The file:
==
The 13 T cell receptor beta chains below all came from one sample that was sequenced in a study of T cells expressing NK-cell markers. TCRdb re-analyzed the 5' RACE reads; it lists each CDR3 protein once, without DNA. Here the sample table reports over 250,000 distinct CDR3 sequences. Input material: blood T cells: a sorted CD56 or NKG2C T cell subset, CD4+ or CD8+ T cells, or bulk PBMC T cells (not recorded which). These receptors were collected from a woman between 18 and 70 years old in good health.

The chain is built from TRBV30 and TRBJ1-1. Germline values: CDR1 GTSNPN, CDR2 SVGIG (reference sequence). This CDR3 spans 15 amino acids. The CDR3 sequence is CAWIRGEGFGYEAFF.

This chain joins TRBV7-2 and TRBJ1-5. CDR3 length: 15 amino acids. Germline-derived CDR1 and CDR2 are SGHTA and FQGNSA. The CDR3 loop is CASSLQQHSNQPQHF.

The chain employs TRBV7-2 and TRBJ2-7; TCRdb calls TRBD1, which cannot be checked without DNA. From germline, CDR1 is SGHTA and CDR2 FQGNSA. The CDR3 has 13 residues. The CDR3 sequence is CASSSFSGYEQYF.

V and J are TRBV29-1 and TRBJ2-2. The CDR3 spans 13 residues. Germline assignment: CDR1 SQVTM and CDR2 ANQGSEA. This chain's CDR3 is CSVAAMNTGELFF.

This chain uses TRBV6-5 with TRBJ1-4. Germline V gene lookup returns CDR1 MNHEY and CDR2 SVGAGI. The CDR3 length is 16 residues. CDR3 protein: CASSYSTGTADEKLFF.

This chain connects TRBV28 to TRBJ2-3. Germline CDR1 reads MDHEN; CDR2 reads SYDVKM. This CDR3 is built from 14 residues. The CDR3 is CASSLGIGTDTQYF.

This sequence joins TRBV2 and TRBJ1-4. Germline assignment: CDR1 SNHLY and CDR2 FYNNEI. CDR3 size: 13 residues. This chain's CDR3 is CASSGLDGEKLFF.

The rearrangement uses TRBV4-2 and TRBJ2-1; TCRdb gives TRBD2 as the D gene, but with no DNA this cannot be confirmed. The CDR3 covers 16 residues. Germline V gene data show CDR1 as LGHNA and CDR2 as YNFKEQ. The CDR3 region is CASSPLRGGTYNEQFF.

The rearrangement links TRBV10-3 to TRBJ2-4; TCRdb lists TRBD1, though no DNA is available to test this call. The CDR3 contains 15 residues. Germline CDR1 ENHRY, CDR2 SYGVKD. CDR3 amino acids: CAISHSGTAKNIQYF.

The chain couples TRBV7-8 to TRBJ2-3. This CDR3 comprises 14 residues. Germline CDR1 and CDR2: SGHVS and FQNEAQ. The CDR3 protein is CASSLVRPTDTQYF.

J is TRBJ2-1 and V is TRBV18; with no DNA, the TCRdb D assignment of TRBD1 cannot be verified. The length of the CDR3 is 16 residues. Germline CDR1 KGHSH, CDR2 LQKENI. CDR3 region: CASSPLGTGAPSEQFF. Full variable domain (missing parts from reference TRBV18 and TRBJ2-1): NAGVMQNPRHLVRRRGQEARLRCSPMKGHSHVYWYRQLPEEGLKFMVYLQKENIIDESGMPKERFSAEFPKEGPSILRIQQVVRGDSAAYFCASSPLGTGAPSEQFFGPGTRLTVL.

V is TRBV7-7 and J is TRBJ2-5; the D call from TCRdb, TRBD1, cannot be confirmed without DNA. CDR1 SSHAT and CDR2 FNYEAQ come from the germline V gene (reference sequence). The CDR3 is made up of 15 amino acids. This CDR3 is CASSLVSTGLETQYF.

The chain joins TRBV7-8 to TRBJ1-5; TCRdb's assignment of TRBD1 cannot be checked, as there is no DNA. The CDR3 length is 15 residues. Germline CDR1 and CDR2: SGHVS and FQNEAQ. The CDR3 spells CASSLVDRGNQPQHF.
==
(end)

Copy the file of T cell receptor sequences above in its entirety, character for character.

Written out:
The 13 T cell receptor beta chains below all came from one sample that was sequenced in a study of T cells expressing NK-cell markers. TCRdb re-analyzed the 5' RACE reads; it lists each CDR3 protein once, without DNA. Here the sample table reports over 250,000 distinct CDR3 sequences. Input material: blood T cells: a sorted CD56 or NKG2C T cell subset, CD4+ or CD8+ T cells, or bulk PBMC T cells (not recorded which). These receptors were collected from a woman between 18 and 70 years old in good health.

The chain is built from TRBV30 and TRBJ1-1. Germline values: CDR1 GTSNPN, CDR2 SVGIG (reference sequence). This CDR3 spans 15 amino acids. The CDR3 sequence is CAWIRGEGFGYEAFF.

This chain joins TRBV7-2 and TRBJ1-5. CDR3 length: 15 amino acids. Germline-derived CDR1 and CDR2 are SGHTA and FQGNSA. The CDR3 loop is CASSLQQHSNQPQHF.

The chain employs TRBV7-2 and TRBJ2-7; TCRdb calls TRBD1, which cannot be checked without DNA. From germline, CDR1 is SGHTA and CDR2 FQGNSA. The CDR3 has 13 residues. The CDR3 sequence is CASSSFSGYEQYF.

V and J are TRBV29-1 and TRBJ2-2. The CDR3 spans 13 residues. Germline assignment: CDR1 SQVTM and CDR2 ANQGSEA. This chain's CDR3 is CSVAAMNTGELFF.

This chain uses TRBV6-5 with TRBJ1-4. Germline V gene lookup returns CDR1 MNHEY and CDR2 SVGAGI. The CDR3 length is 16 residues. CDR3 protein: CASSYSTGTADEKLFF.

This chain connects TRBV28 to TRBJ2-3. Germline CDR1 reads MDHEN; CDR2 reads SYDVKM. This CDR3 is built from 14 residues. The CDR3 is CASSLGIGTDTQYF.

This sequence joins TRBV2 and TRBJ1-4. Germline assignment: CDR1 SNHLY and CDR2 FYNNEI. CDR3 size: 13 residues. This chain's CDR3 is CASSGLDGEKLFF.

The rearrangement uses TRBV4-2 and TRBJ2-1; TCRdb gives TRBD2 as the D gene, but with no DNA this cannot be confirmed. The CDR3 covers 16 residues. Germline V gene data show CDR1 as LGHNA and CDR2 as YNFKEQ. The CDR3 region is CASSPLRGGTYNEQFF.

The rearrangement links TRBV10-3 to TRBJ2-4; TCRdb lists TRBD1, though no DNA is available to test this call. The CDR3 contains 15 residues. Germline CDR1 ENHRY, CDR2 SYGVKD. CDR3 amino acids: CAISHSGTAKNIQYF.

The chain couples TRBV7-8 to TRBJ2-3. This CDR3 comprises 14 residues. Germline CDR1 and CDR2: SGHVS and FQNEAQ. The CDR3 protein is CASSLVRPTDTQYF.

J is TRBJ2-1 and V is TRBV18; with no DNA, the TCRdb D assignment of TRBD1 cannot be verified. The length of the CDR3 is 16 residues. Germline CDR1 KGHSH, CDR2 LQKENI. CDR3 region: CASSPLGTGAPSEQFF. Full variable domain (missing parts from reference TRBV18 and TRBJ2-1): NAGVMQNPRHLVRRRGQEARLRCSPMKGHSHVYWYRQLPEEGLKFMVYLQKENIIDESGMPKERFSAEFPKEGPSILRIQQVVRGDSAAYFCASSPLGTGAPSEQFFGPGTRLTVL.

V is TRBV7-7 and J is TRBJ2-5; the D call from TCRdb, TRBD1, cannot be confirmed without DNA. CDR1 SSHAT and CDR2 FNYEAQ come from the germline V gene (reference sequence). The CDR3 is made up of 15 amino acids. This CDR3 is CASSLVSTGLETQYF.

The chain joins TRBV7-8 to TRBJ1-5; TCRdb's assignment of TRBD1 cannot be checked, as there is no DNA. The CDR3 length is 15 residues. Germline CDR1 and CDR2: SGHVS and FQNEAQ. The CDR3 spells CASSLVDRGNQPQHF.